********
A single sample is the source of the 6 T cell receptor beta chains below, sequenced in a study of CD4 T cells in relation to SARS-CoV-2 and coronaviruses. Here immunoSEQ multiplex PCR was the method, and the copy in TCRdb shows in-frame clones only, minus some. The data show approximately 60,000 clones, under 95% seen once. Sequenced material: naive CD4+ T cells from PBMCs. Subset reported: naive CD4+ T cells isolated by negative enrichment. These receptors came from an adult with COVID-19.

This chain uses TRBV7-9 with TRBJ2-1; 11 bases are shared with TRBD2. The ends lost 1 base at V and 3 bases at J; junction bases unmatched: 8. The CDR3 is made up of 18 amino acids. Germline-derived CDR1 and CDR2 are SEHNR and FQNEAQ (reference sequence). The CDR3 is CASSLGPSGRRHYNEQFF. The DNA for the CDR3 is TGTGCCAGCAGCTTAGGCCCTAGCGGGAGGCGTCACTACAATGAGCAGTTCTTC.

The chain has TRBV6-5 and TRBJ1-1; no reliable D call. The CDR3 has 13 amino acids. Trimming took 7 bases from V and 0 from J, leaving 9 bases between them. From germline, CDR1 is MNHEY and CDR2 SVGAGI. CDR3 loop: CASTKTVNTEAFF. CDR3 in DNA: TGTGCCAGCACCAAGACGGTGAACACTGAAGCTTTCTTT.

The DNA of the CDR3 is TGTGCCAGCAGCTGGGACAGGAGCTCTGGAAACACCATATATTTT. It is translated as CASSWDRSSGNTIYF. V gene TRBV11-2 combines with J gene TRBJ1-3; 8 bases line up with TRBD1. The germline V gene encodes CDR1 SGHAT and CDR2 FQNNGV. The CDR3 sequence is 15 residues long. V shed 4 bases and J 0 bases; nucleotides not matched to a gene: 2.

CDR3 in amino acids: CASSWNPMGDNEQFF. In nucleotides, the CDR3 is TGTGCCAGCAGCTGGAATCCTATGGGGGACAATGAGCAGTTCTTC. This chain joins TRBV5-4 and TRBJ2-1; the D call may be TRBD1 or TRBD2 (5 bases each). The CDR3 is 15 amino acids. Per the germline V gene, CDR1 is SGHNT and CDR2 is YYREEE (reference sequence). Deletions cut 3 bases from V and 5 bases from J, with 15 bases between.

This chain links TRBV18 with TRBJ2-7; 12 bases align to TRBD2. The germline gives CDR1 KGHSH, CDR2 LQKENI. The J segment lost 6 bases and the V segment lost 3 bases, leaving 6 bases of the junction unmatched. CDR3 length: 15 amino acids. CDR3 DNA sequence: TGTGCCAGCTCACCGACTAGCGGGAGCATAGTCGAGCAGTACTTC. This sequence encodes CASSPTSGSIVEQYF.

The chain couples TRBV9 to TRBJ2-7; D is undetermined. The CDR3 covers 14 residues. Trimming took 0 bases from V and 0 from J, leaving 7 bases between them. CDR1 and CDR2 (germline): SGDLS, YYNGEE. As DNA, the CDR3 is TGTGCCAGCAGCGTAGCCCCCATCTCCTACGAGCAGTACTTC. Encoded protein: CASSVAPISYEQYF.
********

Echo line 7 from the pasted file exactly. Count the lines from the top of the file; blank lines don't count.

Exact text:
The chain couples TRBV9 to TRBJ2-7; D is undetermined. The CDR3 covers 14 residues. Trimming took 0 bases from V and 0 from J, leaving 7 bases between them. CDR1 and CDR2 (germline): SGDLS, YYNGEE. As DNA, the CDR3 is TGTGCCAGCAGCGTAGCCCCCATCTCCTACGAGCAGTACTTC. Encoded protein: CASSVAPISYEQYF.